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Kollapse gives us their top 5 scandinavian hardcore records!

av Kristian Kallevik, publisert 25.06.2021, 13:59.

The danish band Kollapse is releasing their second album "Sult", the first on Fysisk Format, today/the 25th of july. The album consists of bleak and chilling post-hardcore, so we wanted to hear what their top 5 scandinavian hardcore records are! Thomas from the band gives us the answer.

So, assembling and choosing a top 5 list of Scandinavian hardcore is a pretty horrible task.
SO much music over a lifetime of listening, researching and digging deeper into the Scandinavian sounds that have connected and sometimes defined periods and even decades of living and how to boil that down into 5 albums?
I have chosen to focus on albums that have inspired me and that continue to do so in one way or another. Many albums have been influential only to not hold up as the years went by, so the list reflects my feelings about them past and present. They are albums that still get me excited as of writing.
I could easily have gone into amazing albums in jazz, punk, rock n roll, noise rock, pop, death metal and so on, but the emphasis here is hardcore (however that is defined).

5. Hårda Tider – ”Gatan Kaller”.

Okay, this is probably one of the most obvious hardcore albums ever released in Sweden, but everything is done so well and with obvious conviction that I simply had to surrender to it. I got acquianted with this band on a trip to Malmø. I was going skateboarding and attending “Vert Attack 6” at Bryggeriet Skatepark where I got to meet Steve Caballero, Christian Hosoi and other heroes. The afterparty was at Inkonst on a Saturday night and we were all pretty much hammered from skating and drinking all night at the hotel (which had been absolutely overtaken by skaters that weekend). Now I have always been into raw, old school hardcore, but Hårda Tider blew my mind that night. Call it a perfect alignment of time and place if you will but I couldn’t believe how nasty the band sounded. It was full on aggression and attitude and the energy level was nuts. I remember thinking that there was a certain dangerous feel in the air surrounding the band and the album compliments this perfectly. I have had a lot of hardcore albums on the shelves over the years, but 90 percent have amounted to nothing much beyond preaching unity or chest pounding. This album still sounds as fucking lethal in my 40 + suburban life as they did back then. Something about it reaches into my chest and tears at the shitty, destructive punk from my teens.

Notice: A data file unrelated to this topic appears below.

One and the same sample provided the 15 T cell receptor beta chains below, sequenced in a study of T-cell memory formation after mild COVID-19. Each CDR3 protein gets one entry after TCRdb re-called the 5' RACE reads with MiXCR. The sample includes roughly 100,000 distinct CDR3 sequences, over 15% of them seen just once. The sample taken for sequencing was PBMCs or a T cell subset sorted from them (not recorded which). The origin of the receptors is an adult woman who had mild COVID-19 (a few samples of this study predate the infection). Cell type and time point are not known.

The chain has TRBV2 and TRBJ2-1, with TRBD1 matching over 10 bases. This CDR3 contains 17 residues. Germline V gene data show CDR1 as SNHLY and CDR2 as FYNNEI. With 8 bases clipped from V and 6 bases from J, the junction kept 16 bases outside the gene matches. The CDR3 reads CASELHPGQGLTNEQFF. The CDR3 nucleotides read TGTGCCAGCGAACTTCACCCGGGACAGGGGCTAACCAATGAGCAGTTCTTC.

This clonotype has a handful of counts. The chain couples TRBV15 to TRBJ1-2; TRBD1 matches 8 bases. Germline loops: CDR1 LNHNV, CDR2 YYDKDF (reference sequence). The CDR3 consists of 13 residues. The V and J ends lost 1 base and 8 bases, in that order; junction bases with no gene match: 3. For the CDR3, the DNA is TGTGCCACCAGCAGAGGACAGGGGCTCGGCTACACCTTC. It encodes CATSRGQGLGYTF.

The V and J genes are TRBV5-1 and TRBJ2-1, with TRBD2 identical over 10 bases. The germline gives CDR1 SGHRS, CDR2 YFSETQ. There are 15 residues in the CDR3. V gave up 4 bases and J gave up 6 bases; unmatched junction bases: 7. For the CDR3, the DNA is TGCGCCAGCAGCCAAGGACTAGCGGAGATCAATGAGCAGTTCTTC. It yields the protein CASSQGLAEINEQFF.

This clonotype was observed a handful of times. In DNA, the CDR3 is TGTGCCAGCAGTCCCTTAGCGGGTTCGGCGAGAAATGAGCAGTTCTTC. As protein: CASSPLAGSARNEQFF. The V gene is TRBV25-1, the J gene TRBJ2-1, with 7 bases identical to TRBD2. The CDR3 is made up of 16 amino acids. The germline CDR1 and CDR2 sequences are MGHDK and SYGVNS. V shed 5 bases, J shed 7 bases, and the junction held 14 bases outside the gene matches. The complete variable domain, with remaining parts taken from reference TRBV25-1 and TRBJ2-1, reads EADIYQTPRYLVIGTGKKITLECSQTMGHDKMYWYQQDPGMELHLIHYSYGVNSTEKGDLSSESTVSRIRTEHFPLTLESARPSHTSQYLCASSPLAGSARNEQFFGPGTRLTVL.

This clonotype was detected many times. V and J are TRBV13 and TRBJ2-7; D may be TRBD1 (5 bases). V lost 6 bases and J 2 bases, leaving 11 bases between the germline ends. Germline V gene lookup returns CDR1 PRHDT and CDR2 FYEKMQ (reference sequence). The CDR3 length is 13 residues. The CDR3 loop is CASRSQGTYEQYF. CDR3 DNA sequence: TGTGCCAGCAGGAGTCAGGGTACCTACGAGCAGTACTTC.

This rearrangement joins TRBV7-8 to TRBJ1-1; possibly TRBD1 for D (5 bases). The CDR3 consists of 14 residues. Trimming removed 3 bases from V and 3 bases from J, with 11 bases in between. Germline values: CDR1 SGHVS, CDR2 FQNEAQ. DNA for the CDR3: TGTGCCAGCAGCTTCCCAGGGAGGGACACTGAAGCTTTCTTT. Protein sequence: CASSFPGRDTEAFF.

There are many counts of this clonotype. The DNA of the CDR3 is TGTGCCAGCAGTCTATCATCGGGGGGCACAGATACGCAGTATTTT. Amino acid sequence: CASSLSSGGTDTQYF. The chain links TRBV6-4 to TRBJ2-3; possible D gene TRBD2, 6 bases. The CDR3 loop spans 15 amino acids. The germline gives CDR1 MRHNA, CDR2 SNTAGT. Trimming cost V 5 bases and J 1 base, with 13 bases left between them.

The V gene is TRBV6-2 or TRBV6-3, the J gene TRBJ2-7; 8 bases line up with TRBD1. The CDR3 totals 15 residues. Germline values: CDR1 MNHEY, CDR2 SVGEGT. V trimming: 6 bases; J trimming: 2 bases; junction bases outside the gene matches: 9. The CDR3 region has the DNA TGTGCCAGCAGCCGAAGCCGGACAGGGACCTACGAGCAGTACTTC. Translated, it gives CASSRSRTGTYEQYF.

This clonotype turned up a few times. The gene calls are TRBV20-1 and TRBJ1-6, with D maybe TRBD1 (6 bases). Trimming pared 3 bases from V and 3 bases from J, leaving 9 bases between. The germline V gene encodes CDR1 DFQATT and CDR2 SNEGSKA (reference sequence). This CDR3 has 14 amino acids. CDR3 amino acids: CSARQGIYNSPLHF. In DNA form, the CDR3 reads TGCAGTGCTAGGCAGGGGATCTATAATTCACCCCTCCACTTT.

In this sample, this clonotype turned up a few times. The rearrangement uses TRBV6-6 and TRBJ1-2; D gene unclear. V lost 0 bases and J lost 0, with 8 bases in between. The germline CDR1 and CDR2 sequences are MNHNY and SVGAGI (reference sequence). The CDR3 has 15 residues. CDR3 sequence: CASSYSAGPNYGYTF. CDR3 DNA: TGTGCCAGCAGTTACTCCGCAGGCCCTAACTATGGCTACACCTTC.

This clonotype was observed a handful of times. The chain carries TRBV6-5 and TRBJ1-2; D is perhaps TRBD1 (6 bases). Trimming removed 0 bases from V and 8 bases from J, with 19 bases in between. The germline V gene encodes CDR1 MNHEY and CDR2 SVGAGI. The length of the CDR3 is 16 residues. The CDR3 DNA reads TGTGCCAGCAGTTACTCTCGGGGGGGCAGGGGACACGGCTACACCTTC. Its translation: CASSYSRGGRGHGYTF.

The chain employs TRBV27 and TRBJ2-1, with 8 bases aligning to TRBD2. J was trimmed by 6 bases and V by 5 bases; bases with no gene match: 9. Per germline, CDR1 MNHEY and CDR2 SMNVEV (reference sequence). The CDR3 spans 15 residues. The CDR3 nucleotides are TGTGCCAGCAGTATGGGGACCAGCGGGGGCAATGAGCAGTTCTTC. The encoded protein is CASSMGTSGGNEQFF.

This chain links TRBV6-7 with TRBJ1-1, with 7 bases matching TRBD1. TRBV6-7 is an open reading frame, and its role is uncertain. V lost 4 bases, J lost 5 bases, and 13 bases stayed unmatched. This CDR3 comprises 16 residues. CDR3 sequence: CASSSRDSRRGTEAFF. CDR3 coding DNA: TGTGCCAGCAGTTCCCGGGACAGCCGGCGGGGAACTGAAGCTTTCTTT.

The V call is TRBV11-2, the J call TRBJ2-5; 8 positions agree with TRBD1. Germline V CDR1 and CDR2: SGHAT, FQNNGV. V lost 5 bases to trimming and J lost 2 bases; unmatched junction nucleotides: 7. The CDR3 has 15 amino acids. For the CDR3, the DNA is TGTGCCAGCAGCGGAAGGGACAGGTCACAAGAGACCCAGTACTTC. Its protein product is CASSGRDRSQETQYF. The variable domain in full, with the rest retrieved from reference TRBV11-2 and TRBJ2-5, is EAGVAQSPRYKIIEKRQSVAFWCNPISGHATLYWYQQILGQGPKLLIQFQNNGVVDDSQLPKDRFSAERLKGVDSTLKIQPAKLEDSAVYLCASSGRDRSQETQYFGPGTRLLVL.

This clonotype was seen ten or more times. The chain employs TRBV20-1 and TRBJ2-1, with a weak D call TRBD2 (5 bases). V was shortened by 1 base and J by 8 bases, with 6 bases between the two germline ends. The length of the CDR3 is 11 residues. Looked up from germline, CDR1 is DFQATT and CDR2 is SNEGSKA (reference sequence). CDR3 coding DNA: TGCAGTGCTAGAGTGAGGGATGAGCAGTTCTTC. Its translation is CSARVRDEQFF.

4. Cult of Luna – “The Beyond”.
Listening to this on headphones when it had just been released was a flooring experience. This type of heavy post hardcore or whatever was still a relative new thing and on this album COL managed to shoot a perfect black diamond straight into my forehead. This was massive, pitch black and monolithic without a second of wasted space on the entire thing. The production has a very industrial feel and the vocals are just out of this world. “The Beyond”, for me, was one of those albums that kept giving and as a result I listened to it for days at a time. I have kept up to date with the band and as a result seen them live several times. I personally prefer the old records but Cult of Luna are one of a few bands that have managed to keep an amazing work rate and quality in their craftmanship over their entire career and that demands respect.

3. Lack: “Blues Moderne”/”Saturate Every Atom”.